I almost feel obligated to tell a little of my story. I dated a guy for 5 years who was diagnosed with this horrible disease. What makes this story so bad is because first off I didn’t know that he had this disease. It wasn’t until he tried to commit suicide and hospitalized is when I found out. His mother knew and never told me. He was also on drugs very badly. All of what Anna has said in her blog is so true and necessary. Also, I have a daughter, and there were many, many times when we both were scared to death of him. Although, once I found out about him having this disease I began to do like Anna did and research it. Along with trying to be there for him, and help him I just didn’t know what else I could have done. I also read everything that I could get my hands on that talked about bipolar. I felt that I had to do this to protect myself. Still to this day he never told me of the disease that he has. He continues to blame it on the drugs. He don’t want to admit that he has bipolar. I am no longer dating this person. It’s only been 9 months since we have been apart. I still do care about him and miss him a lot, because underneath all of that confusion and illness he is a wonderful, and beautiful person.



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Lisa

posted May 8, 2008 at 10:45 am


These tools are great, however, without the individual with the illness inable or unwilling to take responsiblity of their illness, they become moot.
This is a two fold thing, ultimately the person with the illness needs to take responsibility for their illness. one of the most common consequences of the failure of the individual to do so is the damaged, often beyond repair, relationships in their lives. Although I am glad to see more information out there for those who love those with these challenges….None of it will work, if the person who has the illness doesn’t recognize and take responsibility for it.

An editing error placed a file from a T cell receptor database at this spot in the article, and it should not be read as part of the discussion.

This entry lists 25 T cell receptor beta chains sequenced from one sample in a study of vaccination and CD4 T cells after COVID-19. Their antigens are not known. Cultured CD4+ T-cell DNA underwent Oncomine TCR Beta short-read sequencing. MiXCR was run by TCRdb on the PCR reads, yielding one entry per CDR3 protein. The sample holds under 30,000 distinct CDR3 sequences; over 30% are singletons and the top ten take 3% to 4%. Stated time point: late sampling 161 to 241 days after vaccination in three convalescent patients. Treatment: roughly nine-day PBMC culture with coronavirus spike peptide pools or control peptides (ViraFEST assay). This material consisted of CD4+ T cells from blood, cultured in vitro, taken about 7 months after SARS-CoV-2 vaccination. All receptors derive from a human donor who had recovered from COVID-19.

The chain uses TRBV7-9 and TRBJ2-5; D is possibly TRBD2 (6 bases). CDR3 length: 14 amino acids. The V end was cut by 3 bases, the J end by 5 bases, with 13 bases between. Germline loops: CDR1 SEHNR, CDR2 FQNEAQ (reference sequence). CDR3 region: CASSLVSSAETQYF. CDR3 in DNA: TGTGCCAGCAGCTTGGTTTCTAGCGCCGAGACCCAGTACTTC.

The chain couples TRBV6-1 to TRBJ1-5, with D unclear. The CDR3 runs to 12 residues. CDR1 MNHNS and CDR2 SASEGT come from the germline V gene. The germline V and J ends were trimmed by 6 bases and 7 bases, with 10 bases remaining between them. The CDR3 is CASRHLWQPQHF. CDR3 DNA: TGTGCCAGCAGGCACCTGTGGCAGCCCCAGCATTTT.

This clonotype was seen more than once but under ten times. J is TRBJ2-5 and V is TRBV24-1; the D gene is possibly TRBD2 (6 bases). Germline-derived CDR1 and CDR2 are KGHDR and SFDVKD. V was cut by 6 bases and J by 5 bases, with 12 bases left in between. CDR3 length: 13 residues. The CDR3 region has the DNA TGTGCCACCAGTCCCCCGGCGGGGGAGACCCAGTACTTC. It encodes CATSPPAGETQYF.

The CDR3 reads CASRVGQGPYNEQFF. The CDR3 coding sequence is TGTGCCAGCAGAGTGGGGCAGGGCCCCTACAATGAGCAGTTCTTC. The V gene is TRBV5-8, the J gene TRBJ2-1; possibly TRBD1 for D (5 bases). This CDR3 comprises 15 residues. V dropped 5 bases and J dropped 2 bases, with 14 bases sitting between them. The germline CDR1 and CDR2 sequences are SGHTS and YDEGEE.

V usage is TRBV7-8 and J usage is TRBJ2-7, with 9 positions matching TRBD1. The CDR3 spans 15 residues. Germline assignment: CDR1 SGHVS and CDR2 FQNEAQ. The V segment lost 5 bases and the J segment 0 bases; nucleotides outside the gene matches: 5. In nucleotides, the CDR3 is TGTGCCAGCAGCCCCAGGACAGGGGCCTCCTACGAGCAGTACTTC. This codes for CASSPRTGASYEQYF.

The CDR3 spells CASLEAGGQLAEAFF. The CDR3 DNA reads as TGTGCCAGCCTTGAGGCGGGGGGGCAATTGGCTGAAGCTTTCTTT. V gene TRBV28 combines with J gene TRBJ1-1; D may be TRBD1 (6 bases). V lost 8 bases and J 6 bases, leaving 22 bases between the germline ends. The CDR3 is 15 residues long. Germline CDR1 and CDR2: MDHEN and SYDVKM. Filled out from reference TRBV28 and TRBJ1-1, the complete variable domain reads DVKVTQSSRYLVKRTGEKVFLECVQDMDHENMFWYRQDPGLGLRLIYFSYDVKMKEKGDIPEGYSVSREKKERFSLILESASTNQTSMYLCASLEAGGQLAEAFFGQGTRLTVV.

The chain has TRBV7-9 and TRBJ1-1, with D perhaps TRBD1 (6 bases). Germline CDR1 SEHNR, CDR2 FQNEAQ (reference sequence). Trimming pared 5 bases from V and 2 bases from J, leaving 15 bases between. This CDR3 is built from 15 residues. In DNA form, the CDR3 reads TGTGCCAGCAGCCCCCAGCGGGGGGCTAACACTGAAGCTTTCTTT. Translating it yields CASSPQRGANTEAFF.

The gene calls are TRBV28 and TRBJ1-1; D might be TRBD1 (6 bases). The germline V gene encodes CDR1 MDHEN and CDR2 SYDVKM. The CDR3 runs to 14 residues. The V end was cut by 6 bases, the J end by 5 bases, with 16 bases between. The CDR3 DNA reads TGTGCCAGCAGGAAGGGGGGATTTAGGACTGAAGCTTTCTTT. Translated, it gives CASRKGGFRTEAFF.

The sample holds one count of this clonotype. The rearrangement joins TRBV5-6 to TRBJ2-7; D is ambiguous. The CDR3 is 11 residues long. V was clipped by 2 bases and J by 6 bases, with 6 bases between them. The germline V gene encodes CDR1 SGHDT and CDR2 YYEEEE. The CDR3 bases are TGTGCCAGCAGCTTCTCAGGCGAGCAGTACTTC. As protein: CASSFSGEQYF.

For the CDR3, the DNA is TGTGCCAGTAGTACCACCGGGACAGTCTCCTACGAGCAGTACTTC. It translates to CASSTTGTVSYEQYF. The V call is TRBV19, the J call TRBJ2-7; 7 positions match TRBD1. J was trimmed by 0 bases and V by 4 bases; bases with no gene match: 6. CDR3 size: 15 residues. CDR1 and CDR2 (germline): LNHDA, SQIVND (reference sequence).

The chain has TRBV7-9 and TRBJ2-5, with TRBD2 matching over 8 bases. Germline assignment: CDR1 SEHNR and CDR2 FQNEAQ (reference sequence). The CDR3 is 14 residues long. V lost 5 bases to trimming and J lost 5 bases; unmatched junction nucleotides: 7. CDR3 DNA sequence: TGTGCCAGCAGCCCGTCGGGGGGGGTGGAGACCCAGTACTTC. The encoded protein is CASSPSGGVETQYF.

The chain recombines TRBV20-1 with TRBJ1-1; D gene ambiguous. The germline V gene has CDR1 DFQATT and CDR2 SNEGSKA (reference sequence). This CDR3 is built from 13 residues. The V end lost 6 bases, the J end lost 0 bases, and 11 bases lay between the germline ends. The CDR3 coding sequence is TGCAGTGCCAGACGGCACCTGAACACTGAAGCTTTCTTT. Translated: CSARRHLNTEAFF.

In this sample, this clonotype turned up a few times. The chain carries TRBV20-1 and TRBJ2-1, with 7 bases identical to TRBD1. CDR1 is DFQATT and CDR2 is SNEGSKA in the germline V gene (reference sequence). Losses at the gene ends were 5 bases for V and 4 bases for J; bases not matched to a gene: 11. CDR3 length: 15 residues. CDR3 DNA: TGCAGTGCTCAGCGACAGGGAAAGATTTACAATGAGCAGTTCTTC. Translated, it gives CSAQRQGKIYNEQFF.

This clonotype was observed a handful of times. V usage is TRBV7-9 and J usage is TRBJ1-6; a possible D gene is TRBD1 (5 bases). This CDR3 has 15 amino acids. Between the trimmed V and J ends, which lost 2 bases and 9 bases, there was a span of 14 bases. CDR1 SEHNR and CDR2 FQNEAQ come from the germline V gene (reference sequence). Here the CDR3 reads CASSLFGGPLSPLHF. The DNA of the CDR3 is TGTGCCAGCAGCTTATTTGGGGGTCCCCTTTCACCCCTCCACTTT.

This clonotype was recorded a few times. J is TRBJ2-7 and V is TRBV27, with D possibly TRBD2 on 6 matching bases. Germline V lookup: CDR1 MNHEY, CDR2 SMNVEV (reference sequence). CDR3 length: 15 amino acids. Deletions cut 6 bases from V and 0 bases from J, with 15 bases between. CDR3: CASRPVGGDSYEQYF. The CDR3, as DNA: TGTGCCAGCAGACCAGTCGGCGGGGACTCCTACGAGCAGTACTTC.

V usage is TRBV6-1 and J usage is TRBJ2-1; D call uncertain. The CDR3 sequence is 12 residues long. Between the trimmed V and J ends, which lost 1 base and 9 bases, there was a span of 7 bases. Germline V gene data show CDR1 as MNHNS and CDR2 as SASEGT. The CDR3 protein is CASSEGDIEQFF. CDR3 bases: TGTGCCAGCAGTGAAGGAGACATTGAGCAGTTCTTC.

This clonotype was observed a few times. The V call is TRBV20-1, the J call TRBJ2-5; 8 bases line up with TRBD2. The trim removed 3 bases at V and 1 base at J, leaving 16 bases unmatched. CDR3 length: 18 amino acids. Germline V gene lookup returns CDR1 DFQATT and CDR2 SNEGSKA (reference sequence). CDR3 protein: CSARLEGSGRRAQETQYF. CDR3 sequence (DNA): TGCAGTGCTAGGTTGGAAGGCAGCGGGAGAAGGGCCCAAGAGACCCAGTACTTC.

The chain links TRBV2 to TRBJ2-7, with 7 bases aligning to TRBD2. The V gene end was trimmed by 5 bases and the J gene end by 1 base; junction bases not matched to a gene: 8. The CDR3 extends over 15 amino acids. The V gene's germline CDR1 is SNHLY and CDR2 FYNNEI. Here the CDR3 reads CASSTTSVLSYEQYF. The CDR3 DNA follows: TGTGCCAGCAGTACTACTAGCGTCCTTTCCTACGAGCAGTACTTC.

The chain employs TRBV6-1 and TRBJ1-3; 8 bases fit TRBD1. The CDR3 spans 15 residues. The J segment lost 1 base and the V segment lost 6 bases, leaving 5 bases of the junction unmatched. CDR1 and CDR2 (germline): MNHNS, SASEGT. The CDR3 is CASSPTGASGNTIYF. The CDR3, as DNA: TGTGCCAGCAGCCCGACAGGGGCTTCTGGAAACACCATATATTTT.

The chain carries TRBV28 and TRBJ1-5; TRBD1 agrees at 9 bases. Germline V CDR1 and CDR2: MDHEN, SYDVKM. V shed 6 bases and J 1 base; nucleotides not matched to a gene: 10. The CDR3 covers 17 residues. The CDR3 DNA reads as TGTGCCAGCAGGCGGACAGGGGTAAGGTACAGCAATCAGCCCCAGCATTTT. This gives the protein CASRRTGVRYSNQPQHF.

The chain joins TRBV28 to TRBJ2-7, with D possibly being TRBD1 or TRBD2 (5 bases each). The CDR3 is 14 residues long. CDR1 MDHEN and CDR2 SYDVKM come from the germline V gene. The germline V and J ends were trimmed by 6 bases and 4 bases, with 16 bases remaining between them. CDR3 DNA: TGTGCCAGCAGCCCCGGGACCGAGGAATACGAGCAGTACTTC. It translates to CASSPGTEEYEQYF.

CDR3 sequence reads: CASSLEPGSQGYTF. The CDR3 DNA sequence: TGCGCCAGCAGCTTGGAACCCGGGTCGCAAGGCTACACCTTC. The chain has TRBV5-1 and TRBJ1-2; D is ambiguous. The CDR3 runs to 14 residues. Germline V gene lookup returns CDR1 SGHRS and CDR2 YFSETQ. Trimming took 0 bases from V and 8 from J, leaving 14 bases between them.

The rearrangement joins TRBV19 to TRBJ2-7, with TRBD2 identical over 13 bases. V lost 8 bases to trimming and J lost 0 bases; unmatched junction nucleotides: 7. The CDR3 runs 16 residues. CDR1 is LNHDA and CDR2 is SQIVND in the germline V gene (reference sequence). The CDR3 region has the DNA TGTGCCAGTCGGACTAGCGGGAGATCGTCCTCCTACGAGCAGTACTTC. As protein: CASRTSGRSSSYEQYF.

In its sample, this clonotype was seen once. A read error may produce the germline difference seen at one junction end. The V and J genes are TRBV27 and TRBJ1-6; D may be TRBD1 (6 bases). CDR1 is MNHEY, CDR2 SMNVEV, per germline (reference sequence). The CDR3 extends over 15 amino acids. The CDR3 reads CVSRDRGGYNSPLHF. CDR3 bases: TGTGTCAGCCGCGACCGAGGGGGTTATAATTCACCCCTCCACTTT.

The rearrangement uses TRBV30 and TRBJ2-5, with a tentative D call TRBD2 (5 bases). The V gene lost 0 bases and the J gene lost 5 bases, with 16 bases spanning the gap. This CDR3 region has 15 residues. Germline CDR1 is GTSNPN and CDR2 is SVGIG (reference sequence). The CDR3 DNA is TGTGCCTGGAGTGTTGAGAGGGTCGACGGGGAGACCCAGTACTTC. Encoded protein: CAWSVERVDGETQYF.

My mother was “bi polar schizophrenic” and often battled the “she was fine”, that stage destroyed all of her core relationships. My last relationship, used depression as an excuse for behavior. And there in lies the issue, at least in my world. Often an expectation of “special handling” because one has “insert issue here” vs. making the best of the challenges and taking personal responsibility.



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Linda Bemis

posted May 9, 2008 at 6:58 am


My ex husband,son and several friends have this condition. Omega3 is
helpful. There are no cures. Helpful hints can make the situation
easier to handle.



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Rebecca M Incandela

posted May 26, 2008 at 11:55 am


My son had bipolar disorder. Loving him and caring for him was the easiest thing i have ever done in my life, while being the most difficult at the same time. Watching my amazing, bright, funny son suffer with this cruel and insidious illness pained me every day, but he was such a joy to love and be loved by. He died as a result of complications from his illness. I would give anything to have him back in my life to care for. While that will never happen, I can love him forever. I am grateful for every moment we shared, the good as well as the bad.